Writing the Monash way

The words we use, our tone of voice, and the personality and character in our language helps people understand our core principles.

Personality and tone

Understand the difference between ‘personality’ and ‘tone’.

Our personality is who we are, formed as a result of our values. Our values do not change, so neither does our core personality.

Our tone, however, can vary depending on where we are, and who we’re talking to. For instance, we talk differently to a Year 12 student about their options than we do to the Vice-Chancellor about an alumni conference.

In other words, different language is appropriate at different times. Some situations will lean towards simple, uncomplicated language. Others will need a complex vocabulary to explain complex ideas. This change in tone helps us communicate effectively with others.

Changing our tone shows respect for the situation, and the person we’re talking to. It is born out of our values – the desire to connect with people, and nurture them and the possibilities they bring.

How we write

The Monash voice is energetic, confident, to the point, inspiring and empathetic. We talk about new ideas, and use everyday words in extraordinary ways – or extraordinary words in everyday ways – if it helps people see different possibilities.

Remember, complex ideas and complex language are different things. ‘I think, therefore I am,’ captures a range of highly complex philosophical principles. Yet the language is simple.

On the other hand, complex language can render simple ideas incomprehensible.

Monash University Lectures Online uses EchoSystem, an online lecture technology incorporating both visual and audio content of lectures at Monash University. EchoSystem captures the visual content, as displayed to students in the lecture from the teaching presentation computer, and synchronises this with the recorded audio of the lecture. It does not include video of the presenter.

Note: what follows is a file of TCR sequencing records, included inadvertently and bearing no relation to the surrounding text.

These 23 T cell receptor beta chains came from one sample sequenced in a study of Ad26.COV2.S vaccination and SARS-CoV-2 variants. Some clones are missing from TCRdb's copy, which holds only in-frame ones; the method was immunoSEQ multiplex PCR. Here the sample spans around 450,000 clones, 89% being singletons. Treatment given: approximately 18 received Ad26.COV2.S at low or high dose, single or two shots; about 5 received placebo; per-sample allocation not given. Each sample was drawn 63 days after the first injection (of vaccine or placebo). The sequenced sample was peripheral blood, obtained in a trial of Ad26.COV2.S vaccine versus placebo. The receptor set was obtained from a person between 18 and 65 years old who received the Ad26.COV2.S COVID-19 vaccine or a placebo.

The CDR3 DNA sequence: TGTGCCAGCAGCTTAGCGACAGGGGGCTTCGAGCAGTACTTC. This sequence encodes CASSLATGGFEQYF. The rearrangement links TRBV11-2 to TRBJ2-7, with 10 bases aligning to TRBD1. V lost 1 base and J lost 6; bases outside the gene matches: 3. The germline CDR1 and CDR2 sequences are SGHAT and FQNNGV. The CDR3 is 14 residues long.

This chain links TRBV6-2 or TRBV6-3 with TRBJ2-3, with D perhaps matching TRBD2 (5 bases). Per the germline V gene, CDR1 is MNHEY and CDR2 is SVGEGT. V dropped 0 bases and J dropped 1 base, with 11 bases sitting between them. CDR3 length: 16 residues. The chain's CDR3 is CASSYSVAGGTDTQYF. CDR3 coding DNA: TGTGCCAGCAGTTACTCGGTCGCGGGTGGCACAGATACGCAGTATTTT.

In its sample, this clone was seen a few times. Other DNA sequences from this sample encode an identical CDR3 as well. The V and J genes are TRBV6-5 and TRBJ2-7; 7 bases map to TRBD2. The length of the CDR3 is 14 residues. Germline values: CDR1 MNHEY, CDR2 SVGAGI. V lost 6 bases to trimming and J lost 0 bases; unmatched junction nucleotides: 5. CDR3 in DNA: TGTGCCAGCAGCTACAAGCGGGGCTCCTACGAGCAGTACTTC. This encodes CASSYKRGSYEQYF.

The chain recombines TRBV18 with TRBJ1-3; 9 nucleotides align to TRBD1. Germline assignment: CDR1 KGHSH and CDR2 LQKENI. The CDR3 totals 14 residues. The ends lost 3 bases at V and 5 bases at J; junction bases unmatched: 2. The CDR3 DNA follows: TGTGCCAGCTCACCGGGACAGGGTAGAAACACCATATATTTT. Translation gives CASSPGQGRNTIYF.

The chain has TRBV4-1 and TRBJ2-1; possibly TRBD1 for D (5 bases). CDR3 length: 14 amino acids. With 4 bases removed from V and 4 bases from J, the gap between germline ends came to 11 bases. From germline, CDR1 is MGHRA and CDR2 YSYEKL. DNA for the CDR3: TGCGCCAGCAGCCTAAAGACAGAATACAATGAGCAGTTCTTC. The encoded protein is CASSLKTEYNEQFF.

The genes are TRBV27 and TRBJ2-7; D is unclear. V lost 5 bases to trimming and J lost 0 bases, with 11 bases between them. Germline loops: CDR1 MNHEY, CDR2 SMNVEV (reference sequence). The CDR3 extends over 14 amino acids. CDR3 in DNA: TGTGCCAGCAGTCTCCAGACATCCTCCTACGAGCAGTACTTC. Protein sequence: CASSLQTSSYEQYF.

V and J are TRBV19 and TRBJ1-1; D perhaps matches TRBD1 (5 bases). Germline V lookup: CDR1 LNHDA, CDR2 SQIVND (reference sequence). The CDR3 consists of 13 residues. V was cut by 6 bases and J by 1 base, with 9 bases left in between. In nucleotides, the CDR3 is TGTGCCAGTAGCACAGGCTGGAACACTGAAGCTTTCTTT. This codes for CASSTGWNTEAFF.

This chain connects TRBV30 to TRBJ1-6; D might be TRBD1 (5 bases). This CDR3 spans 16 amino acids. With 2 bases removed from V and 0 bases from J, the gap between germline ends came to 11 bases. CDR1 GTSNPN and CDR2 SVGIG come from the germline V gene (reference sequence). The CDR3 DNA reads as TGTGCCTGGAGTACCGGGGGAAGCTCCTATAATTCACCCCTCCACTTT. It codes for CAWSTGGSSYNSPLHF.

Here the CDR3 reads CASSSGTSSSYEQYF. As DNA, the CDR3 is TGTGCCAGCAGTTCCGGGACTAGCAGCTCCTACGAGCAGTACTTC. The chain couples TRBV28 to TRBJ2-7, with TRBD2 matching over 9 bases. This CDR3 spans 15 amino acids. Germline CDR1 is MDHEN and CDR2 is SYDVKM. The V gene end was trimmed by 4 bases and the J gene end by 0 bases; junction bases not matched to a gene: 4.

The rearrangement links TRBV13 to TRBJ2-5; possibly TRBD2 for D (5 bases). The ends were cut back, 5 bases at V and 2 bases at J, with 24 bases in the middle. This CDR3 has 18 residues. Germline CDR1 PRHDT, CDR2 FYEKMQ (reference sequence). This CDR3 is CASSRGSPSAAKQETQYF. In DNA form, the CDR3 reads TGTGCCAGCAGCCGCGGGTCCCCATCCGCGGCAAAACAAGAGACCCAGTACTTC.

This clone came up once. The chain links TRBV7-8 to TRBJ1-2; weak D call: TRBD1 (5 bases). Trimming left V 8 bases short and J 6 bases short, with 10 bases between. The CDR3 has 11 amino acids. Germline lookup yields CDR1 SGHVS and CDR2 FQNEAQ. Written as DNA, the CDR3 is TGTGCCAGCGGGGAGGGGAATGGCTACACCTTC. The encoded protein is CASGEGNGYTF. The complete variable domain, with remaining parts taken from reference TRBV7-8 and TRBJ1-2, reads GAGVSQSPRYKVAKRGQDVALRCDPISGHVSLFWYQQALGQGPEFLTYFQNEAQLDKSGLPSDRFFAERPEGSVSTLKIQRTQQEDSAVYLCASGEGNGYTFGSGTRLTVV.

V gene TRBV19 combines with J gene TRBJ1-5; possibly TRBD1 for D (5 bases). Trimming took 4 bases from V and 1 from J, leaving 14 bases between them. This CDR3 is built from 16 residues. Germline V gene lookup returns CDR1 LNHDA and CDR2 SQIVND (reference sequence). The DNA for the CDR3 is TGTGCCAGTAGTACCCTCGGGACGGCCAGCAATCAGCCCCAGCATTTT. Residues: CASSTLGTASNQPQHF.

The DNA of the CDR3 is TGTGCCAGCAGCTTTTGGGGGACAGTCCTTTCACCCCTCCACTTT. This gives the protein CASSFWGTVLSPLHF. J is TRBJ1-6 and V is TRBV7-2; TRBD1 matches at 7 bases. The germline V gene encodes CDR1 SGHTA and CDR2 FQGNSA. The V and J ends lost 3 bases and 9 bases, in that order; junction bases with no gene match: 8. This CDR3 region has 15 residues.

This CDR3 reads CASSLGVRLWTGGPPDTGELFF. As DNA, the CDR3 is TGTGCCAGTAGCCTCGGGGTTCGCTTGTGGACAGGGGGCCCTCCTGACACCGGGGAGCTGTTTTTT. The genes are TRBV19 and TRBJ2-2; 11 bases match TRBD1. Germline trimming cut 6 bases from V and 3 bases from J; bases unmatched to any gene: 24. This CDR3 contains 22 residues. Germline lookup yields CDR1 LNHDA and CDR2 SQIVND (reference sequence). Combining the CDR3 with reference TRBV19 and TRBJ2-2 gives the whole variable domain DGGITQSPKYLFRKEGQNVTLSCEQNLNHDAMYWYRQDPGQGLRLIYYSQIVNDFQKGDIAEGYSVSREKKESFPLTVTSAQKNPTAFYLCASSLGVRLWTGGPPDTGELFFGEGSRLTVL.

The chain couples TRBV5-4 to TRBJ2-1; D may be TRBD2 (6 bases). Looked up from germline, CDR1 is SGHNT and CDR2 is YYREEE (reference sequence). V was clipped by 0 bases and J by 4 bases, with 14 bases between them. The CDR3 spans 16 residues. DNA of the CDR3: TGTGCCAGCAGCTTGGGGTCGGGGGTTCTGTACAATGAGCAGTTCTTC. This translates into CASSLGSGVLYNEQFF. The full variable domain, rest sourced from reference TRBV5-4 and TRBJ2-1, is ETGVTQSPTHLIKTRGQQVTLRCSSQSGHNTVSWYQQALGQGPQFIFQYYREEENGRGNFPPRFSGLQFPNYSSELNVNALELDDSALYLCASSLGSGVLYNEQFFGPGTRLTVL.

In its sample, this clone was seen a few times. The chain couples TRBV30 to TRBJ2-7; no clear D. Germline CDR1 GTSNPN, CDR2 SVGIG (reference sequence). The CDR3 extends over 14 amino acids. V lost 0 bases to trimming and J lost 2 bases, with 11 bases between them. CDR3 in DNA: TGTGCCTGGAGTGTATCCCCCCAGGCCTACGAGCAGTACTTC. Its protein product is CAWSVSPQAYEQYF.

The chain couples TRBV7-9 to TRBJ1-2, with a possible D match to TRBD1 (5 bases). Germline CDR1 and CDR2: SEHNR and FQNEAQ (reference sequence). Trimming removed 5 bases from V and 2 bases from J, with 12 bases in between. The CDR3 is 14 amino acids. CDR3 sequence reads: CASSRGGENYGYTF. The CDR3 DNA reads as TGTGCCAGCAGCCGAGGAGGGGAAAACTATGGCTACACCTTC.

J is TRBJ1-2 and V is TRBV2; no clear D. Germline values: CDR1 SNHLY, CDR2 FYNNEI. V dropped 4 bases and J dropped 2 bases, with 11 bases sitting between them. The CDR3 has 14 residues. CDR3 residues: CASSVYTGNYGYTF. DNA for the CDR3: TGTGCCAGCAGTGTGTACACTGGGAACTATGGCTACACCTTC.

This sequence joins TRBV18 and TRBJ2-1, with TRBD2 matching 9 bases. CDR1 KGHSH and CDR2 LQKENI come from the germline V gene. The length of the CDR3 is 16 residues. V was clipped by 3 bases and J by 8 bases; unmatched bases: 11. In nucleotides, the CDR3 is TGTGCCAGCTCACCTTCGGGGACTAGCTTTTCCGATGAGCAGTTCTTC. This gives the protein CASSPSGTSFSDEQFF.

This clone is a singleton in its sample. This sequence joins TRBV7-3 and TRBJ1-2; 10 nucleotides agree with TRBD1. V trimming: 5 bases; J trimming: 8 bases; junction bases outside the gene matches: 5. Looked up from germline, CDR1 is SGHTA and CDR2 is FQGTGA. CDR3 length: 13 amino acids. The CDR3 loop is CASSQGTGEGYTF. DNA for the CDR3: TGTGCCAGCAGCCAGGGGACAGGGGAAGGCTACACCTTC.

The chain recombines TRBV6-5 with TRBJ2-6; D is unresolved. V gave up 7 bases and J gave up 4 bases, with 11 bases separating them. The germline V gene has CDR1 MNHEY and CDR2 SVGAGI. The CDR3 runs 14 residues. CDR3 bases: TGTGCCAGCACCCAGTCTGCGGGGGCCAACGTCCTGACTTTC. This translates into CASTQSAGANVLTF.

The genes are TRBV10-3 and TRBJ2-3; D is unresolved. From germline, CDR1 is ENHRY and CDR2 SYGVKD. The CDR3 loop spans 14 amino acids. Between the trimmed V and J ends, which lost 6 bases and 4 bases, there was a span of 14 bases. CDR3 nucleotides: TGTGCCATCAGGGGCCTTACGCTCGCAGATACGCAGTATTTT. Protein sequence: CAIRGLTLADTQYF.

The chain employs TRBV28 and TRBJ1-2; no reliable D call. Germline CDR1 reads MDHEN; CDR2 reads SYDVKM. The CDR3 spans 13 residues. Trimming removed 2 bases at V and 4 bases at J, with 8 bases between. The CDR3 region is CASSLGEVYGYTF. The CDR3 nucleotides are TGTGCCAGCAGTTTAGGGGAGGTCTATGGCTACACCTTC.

EchoSystem is not so complex a system that we need all those words. A simple alternative might be:

Monash University Lectures Online uses EchoSystem. You hear the lecture and see the visual presentation the lecturer delivered.

Write in short, sharp, active sentences and keep to one idea per sentence. Use personal pronouns – I, you, us, we – as though you’re talking one-on-one. Be conversational. Test your writing by reading it aloud. It should sound natural, welcoming and warm, not stuffy, convoluted or pompous.

Keep the tone youthful and upbeat, but never over-excited or over-hyped. Don’t say how good we are; write in a way that allows people the chance to draw that conclusion. Talk about possibilities and opportunities.

Who we write to

Write for your audience. They determine your tone.

At Monash, we talk with expertise and assume our audience is intelligent. Don’t write to the lowest common denominator.